Transitioning from virtual to actual environments in-store could disappoint shoppers.
Retailers are under pressure to innovate from consumers who now expect satisfying experiences alongside the products and services that they buy. VR is one such innovation but questions remain over how it can be integrated into mainstream retail environments. This study used interviews with consumers familiar with the technology and sector experts to map out the future impacts of VR technology.
Specifically, it looked at VR delivered via head mounted devices (HMDs) on both customer experience and in-store traffic along all stages of the shopper journey, including in-store and before and after visiting. It finds that there is a mismatch between the stage at which the technology is most appealing to consumers (engagement) and the stage at which it is likely to contribute most to in-store traffic (purchase).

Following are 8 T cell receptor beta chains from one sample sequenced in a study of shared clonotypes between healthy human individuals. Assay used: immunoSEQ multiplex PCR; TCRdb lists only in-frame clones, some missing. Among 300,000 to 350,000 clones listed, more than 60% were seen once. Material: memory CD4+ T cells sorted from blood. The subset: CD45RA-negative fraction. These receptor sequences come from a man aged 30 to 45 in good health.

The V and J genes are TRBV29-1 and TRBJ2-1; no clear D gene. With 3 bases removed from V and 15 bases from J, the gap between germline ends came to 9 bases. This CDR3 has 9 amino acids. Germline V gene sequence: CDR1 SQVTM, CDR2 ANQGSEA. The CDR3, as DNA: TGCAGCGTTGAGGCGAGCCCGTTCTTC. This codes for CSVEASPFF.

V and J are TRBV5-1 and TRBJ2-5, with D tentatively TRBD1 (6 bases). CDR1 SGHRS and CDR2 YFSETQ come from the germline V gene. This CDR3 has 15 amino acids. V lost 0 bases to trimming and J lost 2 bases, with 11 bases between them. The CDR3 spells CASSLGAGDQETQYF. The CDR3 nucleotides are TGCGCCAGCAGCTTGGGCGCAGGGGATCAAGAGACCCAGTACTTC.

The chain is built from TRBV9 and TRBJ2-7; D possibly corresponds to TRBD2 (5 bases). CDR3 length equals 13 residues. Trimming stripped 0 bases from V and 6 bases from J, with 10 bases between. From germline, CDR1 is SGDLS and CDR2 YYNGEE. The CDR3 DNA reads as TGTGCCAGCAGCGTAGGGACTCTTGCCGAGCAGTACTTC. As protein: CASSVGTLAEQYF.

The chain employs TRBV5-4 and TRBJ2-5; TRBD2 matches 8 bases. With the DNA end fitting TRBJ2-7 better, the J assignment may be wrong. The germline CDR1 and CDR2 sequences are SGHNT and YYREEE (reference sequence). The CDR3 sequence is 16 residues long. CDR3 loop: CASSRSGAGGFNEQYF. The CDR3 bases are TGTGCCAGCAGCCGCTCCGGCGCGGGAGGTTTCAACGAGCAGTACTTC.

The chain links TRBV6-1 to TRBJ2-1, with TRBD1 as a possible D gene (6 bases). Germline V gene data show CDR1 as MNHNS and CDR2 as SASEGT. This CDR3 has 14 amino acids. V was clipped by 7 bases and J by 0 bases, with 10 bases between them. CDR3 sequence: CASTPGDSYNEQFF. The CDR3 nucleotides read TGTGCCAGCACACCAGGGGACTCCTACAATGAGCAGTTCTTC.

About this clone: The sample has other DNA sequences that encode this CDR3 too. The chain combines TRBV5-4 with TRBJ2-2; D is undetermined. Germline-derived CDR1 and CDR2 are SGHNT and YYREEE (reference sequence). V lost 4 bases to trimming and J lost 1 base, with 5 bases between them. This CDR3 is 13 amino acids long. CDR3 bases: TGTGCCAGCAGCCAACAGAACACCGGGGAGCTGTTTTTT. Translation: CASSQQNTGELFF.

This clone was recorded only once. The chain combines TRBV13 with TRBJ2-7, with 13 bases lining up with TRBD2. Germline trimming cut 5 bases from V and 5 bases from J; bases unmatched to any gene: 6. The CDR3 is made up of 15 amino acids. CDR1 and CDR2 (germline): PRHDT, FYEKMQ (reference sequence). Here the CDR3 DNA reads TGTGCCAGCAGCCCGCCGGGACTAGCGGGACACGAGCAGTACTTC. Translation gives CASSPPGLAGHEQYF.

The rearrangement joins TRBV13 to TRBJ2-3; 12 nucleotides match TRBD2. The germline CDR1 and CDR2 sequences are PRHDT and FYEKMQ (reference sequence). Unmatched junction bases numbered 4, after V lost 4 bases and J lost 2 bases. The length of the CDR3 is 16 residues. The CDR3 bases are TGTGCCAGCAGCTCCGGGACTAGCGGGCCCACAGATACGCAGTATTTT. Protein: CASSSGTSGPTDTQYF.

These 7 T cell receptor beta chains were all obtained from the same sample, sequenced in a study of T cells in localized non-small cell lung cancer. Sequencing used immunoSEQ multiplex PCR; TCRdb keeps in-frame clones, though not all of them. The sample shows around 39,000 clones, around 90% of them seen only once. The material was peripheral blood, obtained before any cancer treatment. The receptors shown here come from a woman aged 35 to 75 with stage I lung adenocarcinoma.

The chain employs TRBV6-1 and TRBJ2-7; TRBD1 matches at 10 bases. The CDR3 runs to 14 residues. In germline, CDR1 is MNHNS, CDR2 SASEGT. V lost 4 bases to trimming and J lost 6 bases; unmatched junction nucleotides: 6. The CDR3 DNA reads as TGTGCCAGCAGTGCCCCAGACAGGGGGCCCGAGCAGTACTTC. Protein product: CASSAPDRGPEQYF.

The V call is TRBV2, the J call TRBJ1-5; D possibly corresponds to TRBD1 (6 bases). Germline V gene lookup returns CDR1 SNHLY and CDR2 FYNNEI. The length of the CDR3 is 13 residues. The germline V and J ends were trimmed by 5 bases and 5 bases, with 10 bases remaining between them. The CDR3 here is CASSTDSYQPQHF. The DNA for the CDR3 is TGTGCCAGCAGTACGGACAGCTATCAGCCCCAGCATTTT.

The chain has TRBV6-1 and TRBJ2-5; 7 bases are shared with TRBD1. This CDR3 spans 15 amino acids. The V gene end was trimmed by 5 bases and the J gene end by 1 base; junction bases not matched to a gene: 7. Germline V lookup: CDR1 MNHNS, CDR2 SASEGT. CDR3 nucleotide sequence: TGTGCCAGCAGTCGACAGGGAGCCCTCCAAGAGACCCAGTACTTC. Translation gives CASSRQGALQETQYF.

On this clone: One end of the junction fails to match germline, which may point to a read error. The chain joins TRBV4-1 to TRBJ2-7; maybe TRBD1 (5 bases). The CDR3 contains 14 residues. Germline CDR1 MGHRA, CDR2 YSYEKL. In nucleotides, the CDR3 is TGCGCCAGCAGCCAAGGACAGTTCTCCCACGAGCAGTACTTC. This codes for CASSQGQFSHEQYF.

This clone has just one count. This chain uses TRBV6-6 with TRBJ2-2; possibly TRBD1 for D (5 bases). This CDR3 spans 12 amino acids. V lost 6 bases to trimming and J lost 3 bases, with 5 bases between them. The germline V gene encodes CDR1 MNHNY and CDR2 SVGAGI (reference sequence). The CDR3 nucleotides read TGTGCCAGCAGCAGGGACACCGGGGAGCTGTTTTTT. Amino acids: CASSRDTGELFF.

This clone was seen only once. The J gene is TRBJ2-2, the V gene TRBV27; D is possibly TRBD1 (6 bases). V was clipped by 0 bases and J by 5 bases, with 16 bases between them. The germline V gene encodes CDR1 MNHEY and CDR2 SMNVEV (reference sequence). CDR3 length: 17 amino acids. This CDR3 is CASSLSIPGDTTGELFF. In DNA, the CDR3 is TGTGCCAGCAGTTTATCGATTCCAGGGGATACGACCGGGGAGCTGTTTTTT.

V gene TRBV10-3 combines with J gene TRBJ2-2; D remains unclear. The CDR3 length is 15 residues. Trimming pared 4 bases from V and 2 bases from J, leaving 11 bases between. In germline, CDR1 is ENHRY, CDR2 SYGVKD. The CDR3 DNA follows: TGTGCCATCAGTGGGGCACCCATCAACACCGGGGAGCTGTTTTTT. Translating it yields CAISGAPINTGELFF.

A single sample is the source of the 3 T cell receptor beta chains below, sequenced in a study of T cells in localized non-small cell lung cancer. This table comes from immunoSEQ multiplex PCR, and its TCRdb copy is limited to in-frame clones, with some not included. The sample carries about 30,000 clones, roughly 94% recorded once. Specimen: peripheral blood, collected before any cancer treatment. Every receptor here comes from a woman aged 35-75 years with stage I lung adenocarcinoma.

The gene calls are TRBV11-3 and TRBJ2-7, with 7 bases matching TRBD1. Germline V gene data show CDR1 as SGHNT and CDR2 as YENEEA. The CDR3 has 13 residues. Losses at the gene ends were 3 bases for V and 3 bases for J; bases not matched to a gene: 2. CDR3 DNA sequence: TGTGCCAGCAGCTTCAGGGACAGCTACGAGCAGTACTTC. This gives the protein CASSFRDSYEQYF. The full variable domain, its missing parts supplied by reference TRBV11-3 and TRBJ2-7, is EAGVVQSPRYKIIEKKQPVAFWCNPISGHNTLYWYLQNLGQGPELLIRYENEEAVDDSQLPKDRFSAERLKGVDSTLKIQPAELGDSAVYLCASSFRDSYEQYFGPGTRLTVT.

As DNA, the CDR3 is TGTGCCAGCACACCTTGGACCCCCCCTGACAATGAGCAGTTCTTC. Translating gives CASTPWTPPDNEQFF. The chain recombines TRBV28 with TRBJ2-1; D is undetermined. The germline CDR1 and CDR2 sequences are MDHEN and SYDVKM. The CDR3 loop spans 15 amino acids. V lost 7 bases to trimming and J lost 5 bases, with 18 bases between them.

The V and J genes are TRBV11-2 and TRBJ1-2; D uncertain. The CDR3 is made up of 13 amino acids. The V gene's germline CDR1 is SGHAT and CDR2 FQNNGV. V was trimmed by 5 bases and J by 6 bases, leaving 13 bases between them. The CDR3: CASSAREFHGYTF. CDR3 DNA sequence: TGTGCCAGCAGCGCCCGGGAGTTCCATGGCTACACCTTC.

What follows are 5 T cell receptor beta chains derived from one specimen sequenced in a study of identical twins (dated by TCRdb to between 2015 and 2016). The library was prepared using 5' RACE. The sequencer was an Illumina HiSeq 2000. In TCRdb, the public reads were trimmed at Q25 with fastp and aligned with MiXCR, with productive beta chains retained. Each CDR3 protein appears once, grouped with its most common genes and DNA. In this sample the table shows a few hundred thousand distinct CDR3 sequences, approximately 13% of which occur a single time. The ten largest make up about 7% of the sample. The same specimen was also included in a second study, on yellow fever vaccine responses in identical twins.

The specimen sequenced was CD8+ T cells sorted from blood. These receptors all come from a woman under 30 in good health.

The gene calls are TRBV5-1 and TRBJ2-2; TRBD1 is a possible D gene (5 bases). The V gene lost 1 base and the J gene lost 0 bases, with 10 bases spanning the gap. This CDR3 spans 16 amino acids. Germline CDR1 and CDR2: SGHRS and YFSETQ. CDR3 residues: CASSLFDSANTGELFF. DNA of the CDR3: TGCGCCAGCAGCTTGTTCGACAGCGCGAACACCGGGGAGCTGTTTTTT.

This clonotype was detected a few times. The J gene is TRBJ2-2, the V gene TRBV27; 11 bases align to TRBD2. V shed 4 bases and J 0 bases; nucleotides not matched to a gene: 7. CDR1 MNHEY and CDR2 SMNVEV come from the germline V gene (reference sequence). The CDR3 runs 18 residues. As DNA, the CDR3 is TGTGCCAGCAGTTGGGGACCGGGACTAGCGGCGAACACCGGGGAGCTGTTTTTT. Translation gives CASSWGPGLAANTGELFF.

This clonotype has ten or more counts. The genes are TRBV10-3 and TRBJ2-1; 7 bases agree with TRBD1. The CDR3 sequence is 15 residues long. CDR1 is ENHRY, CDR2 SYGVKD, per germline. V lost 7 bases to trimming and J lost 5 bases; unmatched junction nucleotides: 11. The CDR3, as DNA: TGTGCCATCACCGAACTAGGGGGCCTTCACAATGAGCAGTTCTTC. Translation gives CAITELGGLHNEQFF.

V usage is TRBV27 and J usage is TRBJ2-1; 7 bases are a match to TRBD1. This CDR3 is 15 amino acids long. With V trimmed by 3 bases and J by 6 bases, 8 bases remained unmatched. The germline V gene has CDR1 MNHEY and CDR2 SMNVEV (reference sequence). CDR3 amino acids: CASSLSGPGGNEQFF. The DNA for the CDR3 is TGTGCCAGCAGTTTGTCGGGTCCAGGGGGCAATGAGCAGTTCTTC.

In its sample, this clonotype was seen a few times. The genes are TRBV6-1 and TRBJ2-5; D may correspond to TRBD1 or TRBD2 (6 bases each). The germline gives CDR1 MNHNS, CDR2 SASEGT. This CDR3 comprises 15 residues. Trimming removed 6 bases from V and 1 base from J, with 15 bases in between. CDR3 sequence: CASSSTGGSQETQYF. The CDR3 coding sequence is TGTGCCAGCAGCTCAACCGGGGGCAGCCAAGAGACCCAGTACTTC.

This could result in disappointment at a critical point just before purchase as customers have to switch between virtual and actual interactions. To combat this, brands should make it easier for consumers to interact with them through VR both in their shops and away from them. This could be achieved by making HMDs readily available in-store and partnering to reduce the cost of personal devices, as well as producing branded content to be consumed as VR experiences.
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[30 minute read; article may be behind a paywall]